I continue to really enjoy Rust. Many of my early solutions look fairly similar to the Python solutions, except with enforced error checking, no worries that they'll be wrong, and blazingly fast performance (it wouldn't be a Rust article if I didn't use this phrase somewhere). By ensuring I'll rarely need to debug runtime errors and can still have native performance, Rust has become my favorite practical language.

Most of my solutions had two phases, where I first solved the problem without particularly caring about performance, then where I optimized it until it had satisfactory performance. During the first phase, I frequently used fancy data structures like vectors and hashtables, then converted them to simpler data structures like fixed-sized arrays. Rust's strong type system enabled me to refactor with confidence, knowing that I couldn't miss something and end up with annoying issues at runtime.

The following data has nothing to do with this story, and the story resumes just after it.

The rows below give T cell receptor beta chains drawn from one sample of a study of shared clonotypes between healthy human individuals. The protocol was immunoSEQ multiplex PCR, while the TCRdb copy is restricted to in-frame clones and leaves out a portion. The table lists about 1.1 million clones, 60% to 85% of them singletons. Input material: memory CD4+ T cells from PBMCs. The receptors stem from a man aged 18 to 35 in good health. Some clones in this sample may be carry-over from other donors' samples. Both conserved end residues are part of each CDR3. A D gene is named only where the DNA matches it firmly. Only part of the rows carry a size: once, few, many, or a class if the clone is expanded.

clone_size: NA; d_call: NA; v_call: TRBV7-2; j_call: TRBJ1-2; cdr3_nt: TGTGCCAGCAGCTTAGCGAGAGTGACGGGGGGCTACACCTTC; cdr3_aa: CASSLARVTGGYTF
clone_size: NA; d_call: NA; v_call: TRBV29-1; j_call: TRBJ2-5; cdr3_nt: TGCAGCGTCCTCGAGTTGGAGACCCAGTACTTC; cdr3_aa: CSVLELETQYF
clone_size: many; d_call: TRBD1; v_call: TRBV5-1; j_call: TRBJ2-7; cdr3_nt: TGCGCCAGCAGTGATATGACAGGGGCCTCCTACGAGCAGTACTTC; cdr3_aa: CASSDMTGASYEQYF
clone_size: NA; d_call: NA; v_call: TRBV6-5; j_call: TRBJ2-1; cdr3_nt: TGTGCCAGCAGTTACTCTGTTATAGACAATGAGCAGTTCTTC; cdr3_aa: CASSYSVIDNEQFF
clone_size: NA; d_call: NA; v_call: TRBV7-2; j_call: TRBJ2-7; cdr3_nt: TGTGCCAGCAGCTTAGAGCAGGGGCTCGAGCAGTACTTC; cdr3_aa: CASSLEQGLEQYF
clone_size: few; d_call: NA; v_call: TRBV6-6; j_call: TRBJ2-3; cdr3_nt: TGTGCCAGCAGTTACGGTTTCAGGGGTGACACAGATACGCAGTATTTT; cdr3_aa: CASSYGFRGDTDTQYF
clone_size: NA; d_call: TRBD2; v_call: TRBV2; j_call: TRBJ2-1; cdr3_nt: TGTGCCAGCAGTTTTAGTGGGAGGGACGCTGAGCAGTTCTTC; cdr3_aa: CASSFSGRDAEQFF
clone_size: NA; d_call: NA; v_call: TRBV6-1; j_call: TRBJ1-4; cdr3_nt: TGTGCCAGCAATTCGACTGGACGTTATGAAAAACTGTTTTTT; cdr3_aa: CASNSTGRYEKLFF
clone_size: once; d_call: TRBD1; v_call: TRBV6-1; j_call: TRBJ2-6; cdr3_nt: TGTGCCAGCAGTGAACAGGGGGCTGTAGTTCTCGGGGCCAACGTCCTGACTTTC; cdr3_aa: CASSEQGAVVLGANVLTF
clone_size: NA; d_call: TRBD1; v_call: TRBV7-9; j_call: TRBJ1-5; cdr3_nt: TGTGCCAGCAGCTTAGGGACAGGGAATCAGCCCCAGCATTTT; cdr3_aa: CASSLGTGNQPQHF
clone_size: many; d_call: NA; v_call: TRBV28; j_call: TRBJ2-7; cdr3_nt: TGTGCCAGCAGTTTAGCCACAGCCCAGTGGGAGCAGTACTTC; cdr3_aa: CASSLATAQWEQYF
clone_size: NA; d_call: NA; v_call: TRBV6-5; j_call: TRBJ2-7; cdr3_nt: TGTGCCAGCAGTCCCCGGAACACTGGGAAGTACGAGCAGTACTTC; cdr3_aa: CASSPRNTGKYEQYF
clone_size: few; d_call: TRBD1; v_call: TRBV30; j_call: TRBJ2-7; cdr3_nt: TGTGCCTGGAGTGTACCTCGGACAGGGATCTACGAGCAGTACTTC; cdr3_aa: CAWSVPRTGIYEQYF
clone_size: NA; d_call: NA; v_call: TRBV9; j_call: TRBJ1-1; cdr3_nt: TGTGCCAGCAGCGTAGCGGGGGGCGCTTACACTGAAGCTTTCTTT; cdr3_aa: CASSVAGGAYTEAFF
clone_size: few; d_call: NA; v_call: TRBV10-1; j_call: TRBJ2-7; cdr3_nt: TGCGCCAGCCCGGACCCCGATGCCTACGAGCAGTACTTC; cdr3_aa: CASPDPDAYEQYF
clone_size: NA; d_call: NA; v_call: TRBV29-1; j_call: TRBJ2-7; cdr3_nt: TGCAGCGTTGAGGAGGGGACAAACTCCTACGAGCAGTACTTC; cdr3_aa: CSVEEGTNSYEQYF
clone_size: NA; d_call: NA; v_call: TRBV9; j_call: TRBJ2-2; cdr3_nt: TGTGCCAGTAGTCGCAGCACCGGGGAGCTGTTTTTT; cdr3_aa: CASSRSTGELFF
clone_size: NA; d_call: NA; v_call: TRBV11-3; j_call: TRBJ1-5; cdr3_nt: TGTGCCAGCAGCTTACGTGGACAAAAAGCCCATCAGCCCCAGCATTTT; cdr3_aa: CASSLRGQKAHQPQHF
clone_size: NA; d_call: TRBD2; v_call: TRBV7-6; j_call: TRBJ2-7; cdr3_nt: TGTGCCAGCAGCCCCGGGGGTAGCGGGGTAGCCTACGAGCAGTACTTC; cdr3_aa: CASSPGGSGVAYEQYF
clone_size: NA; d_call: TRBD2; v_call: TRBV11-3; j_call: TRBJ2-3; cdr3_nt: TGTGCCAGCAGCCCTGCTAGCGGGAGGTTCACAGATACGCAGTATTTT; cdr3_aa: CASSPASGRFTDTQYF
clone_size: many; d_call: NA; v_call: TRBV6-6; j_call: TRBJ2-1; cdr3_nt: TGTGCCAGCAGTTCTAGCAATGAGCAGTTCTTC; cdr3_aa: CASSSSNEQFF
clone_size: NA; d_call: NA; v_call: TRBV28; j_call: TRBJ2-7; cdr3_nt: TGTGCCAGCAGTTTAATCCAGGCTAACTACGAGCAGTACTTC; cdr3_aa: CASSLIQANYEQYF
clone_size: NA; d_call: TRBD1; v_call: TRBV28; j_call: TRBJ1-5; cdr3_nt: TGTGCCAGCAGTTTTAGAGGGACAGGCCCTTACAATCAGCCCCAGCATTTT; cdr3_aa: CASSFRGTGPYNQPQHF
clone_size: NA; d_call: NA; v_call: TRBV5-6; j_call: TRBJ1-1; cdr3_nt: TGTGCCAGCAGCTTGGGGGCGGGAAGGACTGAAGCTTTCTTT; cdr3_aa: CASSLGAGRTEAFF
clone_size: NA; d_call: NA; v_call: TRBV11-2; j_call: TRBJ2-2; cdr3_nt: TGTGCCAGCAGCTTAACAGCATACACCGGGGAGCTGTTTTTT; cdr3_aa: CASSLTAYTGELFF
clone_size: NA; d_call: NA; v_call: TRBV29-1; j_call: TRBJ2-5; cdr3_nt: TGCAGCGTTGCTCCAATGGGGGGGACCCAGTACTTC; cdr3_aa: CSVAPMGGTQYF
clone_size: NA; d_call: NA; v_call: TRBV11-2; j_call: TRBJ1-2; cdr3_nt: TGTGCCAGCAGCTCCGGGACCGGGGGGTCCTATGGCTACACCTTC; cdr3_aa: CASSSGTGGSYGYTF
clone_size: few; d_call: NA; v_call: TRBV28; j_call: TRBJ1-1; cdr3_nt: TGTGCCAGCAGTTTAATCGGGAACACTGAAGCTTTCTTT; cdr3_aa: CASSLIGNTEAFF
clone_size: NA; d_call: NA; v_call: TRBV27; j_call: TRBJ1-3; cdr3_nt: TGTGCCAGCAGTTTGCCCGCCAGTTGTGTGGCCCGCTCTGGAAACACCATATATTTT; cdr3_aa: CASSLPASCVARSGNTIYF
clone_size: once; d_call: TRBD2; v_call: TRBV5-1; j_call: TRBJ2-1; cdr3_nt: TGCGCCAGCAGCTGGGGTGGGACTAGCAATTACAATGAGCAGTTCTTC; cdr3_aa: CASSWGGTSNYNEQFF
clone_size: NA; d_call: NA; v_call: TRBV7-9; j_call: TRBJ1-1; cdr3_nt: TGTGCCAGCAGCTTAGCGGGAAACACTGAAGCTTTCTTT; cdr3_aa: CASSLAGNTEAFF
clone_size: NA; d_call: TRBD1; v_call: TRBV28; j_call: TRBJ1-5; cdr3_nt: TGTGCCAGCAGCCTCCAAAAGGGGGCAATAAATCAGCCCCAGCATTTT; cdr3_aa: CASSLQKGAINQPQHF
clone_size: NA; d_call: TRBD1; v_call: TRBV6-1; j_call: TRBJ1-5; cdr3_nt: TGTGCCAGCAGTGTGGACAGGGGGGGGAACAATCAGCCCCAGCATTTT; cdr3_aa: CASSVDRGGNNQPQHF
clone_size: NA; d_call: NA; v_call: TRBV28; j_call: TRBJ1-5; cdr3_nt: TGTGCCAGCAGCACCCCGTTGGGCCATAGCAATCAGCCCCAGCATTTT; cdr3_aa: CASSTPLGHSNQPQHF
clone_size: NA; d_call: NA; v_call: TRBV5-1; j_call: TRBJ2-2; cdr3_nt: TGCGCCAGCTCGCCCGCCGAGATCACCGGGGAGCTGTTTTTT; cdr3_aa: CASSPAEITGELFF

Performance-wise, it's really nice to have the ability to control memory-usage by specifically choosing my data types, while also not needing to manually manage memory via malloc() and free(). I specifically chose integer sizes to optimize for memory layout and cache efficiency on many days, but almost never thought about allocations (and even without thought they only make up a tiny fraction of the flamegraph for my solutions).

Lifetimes are one of the things that new Rust programmers seem to find confusing, but the Rust team has done a great job here, I used references all over my code, but only needed to use explicit lifetime annotations twice. The compiler does a much better job getting out of your way than in the pre-1.0 days.

I didn't need to touch unsafe at all, and from some quick profiling in VTune, I don't feel like I missed any performance as a result. This continues to reinforce my belief that the average programmer considering unsafe should consider refactoring their code to use a different pattern instead.